The Best High-Yield Dividend Stocks In May 2021

Key Takeaways:

High-yield dividend stocks are a prized commodity amongst income investors. Dividends exceeding the market average are one of the best ways to generate passive income on Wall Street. That said, it’s not enough to start positions in companies offering the highest yields; there’s a lot more that needs to be considered. At the very least, prospective investors need to consider numerous factors when determining the quality of high-yield dividend stocks: the company’s health, competitive advantage (moat), financial standing, track record, and industry—to name a few indicators.

Failure to account for every variable will expose investors to risk, which is why it’s so important to understand everything there is to know about high-yield dividend stocks. Before you even think about the best high-yield dividend stocks in 2021, make sure you brush up on your fundamentals.

What Is A Dividend Stock?

A dividend stock is an equity traded on Wall Street, not unlike “growth” stocks. Much like their growth counterparts, shares of dividend stocks are bought and sold on all major indices: the S&P 500, the Dow, the Nasdaq, and more. When all is said and done, dividend stocks and growth stocks share more similarities than differences. It is worth noting, however, that dividend stocks do reward patient investors with one thing growth stocks can’t offer: a dividend yield.

As their names suggest, dividend stocks pay dividends to their shareholders, whereas “growth” stocks do not. That’s not to say dividend stocks can’t offer growth (they can), but rather that their dividend yield is coveted.

The dividend is a small payment on behalf of qualifying companies to shareholders. Investors will receive a small percentage of the stock’s value for each share they own in the form of a dividend. The yield of the dividend and how frequently it is paid will depend on the company. In return, the businesses behind the stock will typically receive tax breaks at the corporate level.

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High-yield stocks

What Is Dividend Yield?

Dividends are payments made on behalf of companies to shareholders (reflected as a percentage of the stock’s price). As such, dividends may be paid monthly, quarterly, biannually, or annually. In addition to the frequency, the companies offering dividends also determine how much they will pay out each time. Consequently, some companies prefer to pay larger dividends less frequently, whereas others may choose to pay smaller dividends more frequently.

The variety of payments and schedules is so varied, in fact, that it is often hard to make an “apples to apples” comparison between dividend stocks. For example, Apple, Inc. (NASDAQ: AAPL) paid its most recent quarterly dividend to shareholders on August 13, 2020. The cash amount came out to $0.82 per share; that means investors would receive $0.82 for every share they owned when the dividend was declared. Provided the dividend remains unchanged, investors can expect to earn $3.28 per share each year ($0.28 x 4 quarters).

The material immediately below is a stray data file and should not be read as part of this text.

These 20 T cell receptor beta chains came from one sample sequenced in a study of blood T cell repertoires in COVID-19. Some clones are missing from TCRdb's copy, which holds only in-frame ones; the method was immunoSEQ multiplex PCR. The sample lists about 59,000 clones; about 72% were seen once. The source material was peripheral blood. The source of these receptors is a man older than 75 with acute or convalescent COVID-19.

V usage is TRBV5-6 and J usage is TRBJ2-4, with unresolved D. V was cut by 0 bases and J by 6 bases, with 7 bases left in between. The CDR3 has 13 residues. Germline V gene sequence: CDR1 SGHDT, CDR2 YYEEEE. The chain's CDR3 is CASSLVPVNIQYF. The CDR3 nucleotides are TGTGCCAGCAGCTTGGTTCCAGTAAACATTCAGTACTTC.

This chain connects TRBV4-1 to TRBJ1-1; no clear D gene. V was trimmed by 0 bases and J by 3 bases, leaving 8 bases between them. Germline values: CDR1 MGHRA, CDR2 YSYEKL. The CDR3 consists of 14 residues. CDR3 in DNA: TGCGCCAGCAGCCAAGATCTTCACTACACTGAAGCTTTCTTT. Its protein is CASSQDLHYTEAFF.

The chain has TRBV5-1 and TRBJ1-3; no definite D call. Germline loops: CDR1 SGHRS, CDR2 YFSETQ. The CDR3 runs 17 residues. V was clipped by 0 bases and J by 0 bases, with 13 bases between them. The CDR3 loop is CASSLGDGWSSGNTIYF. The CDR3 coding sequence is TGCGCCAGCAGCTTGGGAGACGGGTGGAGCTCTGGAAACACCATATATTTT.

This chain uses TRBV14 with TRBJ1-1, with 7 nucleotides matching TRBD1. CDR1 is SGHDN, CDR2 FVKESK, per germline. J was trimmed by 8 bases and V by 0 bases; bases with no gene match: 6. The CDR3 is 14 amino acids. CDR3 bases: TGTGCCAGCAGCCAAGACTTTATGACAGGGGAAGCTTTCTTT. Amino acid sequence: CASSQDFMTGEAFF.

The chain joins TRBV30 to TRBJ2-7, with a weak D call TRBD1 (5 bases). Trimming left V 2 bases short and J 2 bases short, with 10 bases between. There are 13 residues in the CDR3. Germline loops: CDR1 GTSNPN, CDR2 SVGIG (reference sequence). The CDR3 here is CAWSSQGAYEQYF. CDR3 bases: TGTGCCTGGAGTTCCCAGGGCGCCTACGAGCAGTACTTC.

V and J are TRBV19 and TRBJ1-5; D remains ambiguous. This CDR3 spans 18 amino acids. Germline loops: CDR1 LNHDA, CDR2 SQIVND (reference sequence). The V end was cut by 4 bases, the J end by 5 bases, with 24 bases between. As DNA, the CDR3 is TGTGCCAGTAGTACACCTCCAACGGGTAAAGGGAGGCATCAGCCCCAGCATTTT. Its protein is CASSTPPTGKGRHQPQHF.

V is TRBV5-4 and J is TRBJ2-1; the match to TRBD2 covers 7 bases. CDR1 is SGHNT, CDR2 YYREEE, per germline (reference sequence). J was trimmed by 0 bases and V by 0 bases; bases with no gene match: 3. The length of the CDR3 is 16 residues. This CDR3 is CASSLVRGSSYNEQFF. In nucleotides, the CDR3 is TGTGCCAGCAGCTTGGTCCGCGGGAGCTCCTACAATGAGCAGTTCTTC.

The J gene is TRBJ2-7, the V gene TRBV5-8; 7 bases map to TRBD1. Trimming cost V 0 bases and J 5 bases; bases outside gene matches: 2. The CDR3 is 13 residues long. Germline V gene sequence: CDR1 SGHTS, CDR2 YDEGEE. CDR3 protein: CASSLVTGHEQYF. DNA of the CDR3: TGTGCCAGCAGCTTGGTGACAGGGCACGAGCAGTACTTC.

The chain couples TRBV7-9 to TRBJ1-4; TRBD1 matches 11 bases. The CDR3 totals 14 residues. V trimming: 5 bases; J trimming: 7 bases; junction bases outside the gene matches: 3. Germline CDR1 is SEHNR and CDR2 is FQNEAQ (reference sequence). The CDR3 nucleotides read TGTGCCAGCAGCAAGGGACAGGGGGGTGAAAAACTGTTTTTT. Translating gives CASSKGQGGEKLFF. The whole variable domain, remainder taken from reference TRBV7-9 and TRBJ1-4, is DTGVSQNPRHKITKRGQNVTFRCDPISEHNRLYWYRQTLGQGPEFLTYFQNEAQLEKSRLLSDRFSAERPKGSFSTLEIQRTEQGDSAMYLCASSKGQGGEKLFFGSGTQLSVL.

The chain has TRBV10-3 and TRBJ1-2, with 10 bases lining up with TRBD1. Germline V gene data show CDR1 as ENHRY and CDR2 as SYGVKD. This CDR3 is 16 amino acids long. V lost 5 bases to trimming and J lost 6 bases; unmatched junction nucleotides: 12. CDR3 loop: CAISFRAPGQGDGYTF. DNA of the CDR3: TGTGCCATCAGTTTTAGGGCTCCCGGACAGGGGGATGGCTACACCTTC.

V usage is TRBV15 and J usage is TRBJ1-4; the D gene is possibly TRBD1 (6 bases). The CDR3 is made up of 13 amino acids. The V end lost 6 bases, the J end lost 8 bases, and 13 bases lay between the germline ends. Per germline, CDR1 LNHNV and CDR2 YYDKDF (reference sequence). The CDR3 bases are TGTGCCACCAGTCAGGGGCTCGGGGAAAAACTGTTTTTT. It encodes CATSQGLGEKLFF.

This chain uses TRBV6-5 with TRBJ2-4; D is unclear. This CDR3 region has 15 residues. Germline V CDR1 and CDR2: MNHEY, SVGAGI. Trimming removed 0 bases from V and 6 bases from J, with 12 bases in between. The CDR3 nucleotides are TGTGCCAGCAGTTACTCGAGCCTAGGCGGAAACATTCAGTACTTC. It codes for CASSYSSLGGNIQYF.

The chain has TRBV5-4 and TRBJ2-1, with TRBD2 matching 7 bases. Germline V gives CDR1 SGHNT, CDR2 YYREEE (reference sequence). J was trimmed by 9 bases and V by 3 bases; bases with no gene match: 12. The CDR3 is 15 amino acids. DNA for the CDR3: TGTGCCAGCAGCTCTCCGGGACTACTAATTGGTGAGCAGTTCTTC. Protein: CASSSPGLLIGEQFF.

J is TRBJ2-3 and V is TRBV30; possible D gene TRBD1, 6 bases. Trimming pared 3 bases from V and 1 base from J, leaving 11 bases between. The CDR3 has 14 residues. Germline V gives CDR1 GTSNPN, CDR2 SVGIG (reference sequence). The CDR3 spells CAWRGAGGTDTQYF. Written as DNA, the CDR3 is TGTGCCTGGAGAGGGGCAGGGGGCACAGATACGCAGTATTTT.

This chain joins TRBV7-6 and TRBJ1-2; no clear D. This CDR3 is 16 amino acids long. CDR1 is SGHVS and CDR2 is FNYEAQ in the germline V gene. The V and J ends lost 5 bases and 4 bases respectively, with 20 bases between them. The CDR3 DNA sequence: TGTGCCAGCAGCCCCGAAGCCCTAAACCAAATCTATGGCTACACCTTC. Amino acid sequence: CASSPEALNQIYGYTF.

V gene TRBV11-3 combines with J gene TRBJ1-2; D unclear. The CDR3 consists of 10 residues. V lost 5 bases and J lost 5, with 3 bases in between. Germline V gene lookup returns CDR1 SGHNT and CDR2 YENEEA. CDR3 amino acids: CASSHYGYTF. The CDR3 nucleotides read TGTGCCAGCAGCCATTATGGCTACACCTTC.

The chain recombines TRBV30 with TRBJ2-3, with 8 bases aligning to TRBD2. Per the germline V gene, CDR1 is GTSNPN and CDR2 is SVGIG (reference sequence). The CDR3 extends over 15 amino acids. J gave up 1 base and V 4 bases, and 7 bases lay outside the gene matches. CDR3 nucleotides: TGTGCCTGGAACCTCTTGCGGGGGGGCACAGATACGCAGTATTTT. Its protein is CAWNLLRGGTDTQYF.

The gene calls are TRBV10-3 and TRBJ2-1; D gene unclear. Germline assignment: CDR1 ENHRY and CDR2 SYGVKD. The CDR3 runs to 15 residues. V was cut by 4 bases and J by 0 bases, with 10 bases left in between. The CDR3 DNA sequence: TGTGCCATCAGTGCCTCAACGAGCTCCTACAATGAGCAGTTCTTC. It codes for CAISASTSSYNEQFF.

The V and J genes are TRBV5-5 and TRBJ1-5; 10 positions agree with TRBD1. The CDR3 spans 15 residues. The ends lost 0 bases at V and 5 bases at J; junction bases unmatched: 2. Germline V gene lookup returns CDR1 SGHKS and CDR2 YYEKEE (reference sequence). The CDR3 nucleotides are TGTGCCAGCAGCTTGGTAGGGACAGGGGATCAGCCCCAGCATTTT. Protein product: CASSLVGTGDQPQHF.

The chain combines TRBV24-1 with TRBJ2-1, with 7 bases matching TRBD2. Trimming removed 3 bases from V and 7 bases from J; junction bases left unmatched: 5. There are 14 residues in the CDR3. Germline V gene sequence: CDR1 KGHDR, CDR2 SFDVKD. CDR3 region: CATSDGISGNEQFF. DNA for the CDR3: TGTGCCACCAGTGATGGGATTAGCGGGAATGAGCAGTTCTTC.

Realty Income Corporation (NYSE: O), on the other hand, pays its shareholders a monthly dividend. On October 15, 2020, each share of Realty Income netted its holders $0.234 over the course of a single month. Provided the dividend remains unchanged, investors can expect to earn $2.808 per share each year ($0.234 x 12 months).

It can be difficult to compare dividend stocks with each other, especially when considering share price, payment frequency, and the forward dividend rate. Fortunately, a financial ratio allows us to make more accurate comparisons: the dividend yield. Dividend yield is a financial ratio that allows investors to compare dissimilar dividend schedules and amounts.

More specifically, a dividend yield takes the same concept as a dividend and extrapolates it over the course of a year. Always expressed as a percentage, dividend yields are simple financial ratios that tell investors how much each share of a dividend stock will pay in dividends each year relative to its price.

How To Find High-Yield Dividend Stocks

Finding high-yield dividend stocks is as simple as searching brokerages for companies currently offering the highest yield. The information is displayed front and center, along with the stock price and everything else investors need to know. That said, there’s a huge difference between stocks that offer a large dividend and quality dividend stocks.

In other words, investors shouldn’t make their investment decisions based solely on the size of a company’s dividend. Oftentimes, in fact, large dividends that seem too good to be true are red flags. According to Jason Hall at the Motley Fool, “High yields can be the result of a stock that’s fallen because the dividend is at risk of being cut. That’s a dividend yield trap.”